…will US Senators once again save Hawaii from its elected officials? NO other Hawaii media organization has covered this story….
News Release from American Academy of Orthopedic Surgeons
(Note, the plan referred to by Gov Neil Abercrombie as “Medical Homes” is identified as ACOs or Accountable care Organizations in this report from the American Academy of Orthopedic Surgeons and the US Senators’ letter.)
In a letter to the secretary of U.S. Department of Health and Human Services (HHS) and the administrator of U.S. Centers for Medicare & Medicaid Services (CMS), seven members of the U.S. Senate Finance Committee have raised concerns over a proposed rule regarding the implementation of accountable care organizations (ACOs) under the Patient Protection and Affordable Care Act. The legislators state that a number of medical organizations, including "all ten members of the nationally recognized Physician Group Practice (PGP) CMS demonstration project" have expressed reservations over the regulation. In addition, the writers point out that a recent report from American Hospital Association estimated that ACO startup costs would be at least 10 times higher than costs cited in the proposed rule. The senators have asked HHS to withdraw the proposed rule and craft a new version with input from stakeholders.
PDF version of the letter HERE.
* * * * *
May 24, 2011
The Honorable Kathleen Sebelius U.S. Department of Health and Human Services 200 Independence Avenue, SW Washington, DC 20201
The Honorable Donald W. Berwick, M.D. Centers for Medicare and Medicaid Services U.S. Department of Health and Human Services 200 Independence Avenue, SW Washington, DC 20201
Dear Secretary Sebelius and Administrator Berwick:
We are writing to express our serious concerns regarding the Department of Health and Human Services’ (HHS) recently-proposed regulation implementing Section 3022 of the Patient Protection and Affordable Care Act – the Medicare Shared Savings Program, commonly referred to as Accountable Care Organizations (ACOs).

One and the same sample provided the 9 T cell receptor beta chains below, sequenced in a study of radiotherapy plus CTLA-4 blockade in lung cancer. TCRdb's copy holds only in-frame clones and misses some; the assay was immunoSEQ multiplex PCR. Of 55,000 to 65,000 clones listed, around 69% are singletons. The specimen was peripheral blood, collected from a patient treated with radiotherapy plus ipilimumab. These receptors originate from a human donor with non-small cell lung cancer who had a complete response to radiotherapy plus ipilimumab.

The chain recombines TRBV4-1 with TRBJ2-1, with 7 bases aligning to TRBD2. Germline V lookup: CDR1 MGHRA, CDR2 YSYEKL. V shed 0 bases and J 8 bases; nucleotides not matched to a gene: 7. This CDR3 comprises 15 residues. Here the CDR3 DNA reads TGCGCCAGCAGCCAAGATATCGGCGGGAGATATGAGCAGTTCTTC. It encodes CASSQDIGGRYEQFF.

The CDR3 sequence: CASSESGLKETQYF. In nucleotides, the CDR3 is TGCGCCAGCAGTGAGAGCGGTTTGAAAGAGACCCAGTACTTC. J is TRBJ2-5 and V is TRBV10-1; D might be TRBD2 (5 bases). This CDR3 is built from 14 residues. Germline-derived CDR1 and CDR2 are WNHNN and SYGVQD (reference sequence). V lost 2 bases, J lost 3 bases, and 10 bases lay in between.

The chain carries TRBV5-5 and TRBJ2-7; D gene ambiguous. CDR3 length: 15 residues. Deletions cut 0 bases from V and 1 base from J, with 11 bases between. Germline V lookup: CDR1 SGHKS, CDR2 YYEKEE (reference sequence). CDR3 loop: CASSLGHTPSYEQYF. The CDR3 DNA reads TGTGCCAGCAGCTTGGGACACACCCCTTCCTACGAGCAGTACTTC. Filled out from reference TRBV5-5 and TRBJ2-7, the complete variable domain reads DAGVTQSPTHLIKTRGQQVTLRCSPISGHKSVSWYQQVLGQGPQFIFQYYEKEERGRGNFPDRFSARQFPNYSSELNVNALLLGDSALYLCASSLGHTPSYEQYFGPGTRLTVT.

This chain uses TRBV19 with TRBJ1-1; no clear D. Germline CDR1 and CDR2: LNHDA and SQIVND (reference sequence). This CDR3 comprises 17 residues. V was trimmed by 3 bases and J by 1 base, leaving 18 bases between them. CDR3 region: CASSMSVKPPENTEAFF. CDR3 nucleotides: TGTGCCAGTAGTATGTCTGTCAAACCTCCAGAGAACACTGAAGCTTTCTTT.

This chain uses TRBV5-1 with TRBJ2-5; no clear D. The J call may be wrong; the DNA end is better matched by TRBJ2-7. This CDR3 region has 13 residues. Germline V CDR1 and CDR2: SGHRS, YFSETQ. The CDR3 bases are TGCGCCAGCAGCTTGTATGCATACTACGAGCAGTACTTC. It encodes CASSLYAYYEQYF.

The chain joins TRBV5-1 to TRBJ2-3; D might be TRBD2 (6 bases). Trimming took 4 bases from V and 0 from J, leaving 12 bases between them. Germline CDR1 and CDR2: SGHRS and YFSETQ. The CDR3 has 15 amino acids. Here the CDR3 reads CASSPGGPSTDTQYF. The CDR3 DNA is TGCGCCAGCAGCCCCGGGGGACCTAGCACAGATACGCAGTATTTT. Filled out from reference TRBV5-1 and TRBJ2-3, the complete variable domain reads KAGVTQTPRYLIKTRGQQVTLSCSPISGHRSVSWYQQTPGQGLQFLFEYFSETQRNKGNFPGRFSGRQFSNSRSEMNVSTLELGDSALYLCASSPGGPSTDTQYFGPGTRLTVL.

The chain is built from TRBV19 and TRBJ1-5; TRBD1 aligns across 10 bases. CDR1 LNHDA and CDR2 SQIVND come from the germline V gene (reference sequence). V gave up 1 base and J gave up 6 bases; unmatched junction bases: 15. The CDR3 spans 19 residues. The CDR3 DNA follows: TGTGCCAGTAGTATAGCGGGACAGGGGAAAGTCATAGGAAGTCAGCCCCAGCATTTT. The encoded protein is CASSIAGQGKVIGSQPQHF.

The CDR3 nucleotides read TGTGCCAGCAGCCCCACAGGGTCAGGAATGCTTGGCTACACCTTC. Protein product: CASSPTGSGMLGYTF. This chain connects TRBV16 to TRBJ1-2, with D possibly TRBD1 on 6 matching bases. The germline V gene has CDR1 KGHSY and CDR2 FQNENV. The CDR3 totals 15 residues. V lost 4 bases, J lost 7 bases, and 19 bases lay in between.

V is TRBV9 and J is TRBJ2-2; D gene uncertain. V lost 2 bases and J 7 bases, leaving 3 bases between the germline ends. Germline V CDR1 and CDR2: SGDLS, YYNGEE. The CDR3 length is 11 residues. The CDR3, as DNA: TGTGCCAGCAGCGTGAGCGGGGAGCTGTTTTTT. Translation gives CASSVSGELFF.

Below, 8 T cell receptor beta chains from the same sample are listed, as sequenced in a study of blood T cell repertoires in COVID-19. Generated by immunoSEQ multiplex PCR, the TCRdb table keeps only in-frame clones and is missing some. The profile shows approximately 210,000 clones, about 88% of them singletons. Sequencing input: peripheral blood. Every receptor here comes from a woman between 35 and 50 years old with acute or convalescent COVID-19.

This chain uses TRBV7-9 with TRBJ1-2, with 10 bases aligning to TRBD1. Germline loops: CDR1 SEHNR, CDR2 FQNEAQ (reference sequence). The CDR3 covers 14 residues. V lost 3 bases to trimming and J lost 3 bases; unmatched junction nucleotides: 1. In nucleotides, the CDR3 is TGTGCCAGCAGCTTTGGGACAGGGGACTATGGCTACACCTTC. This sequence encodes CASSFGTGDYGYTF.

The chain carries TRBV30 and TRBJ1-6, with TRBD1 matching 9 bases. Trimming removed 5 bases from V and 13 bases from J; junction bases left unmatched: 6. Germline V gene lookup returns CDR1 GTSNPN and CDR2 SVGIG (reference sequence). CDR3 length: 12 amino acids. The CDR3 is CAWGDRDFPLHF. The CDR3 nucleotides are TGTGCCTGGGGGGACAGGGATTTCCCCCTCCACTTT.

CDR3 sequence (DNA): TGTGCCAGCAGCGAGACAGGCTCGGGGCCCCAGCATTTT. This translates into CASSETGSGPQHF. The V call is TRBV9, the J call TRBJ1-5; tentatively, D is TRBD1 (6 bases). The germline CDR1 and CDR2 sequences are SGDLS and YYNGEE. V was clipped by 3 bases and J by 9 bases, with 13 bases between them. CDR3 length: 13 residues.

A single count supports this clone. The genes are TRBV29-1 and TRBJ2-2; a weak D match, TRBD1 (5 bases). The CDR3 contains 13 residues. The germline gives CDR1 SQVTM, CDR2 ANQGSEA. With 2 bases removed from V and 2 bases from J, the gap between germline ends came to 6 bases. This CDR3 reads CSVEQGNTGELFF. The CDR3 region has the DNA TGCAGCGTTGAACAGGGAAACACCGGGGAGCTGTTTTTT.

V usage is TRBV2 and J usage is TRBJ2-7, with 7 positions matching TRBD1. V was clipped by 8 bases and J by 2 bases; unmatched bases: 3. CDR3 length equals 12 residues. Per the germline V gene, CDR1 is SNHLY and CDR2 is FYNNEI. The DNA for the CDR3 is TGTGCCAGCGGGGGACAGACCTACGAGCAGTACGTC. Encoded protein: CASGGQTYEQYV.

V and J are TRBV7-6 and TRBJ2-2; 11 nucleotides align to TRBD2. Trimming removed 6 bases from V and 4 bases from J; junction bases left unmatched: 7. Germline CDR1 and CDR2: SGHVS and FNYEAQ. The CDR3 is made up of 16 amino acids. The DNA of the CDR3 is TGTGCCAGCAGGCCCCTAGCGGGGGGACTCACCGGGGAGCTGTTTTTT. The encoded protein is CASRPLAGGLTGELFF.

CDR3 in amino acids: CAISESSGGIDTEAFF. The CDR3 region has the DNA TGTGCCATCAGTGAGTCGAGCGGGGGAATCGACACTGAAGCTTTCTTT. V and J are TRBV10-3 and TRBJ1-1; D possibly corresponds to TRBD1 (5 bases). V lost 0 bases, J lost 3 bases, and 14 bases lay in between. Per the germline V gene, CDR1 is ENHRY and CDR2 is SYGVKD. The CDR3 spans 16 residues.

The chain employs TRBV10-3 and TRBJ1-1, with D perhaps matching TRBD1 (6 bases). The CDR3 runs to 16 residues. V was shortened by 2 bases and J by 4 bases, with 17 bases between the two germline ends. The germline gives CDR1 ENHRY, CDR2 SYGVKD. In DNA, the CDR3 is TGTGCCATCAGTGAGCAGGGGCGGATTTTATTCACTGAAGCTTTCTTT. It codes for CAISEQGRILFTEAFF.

Rewarding high quality, efficient providers based on positive patient outcomes in an ACO model is a concept that sustained bipartisan support throughout the contentious health care debate of the 111th Congress. Accordingly, we sincerely appreciate the time and effort the Administration has invested in developing the draft ACO regulation.
However, we have been struck by the increasingly diverse chorus of concerns many of our nation’s leading health care institutions have raised in recent days about the proposed ACO regulation. Innovative integrated health providers as the Billings Clinic (MT), Intermountain Healthcare (UT), the Cleveland Clinic (OH), Mayo Clinic (MN), Sutter Health (CA), Marshfield Clinic (WI) have expressed serious concerns with the details of the proposed rule.
These providers are not the only ones concerned. In fact, all ten members of the nationally-recognized Physician Group Practice (PGP) CMS demonstration project have expressed “serious reservations” about the regulation’s current construction. It is troubling that their participation is doubtful, since these PGP members and experience are cited more than 75 times in your Agency’s 400+ page proposed rule as a model for the ACO regulation.
One clear disincentive was identified last week. The American Hospital Association released a report noting that actual ACO start-up costs will likely be at least 10 times higher than the estimated costs cited in the proposed rule.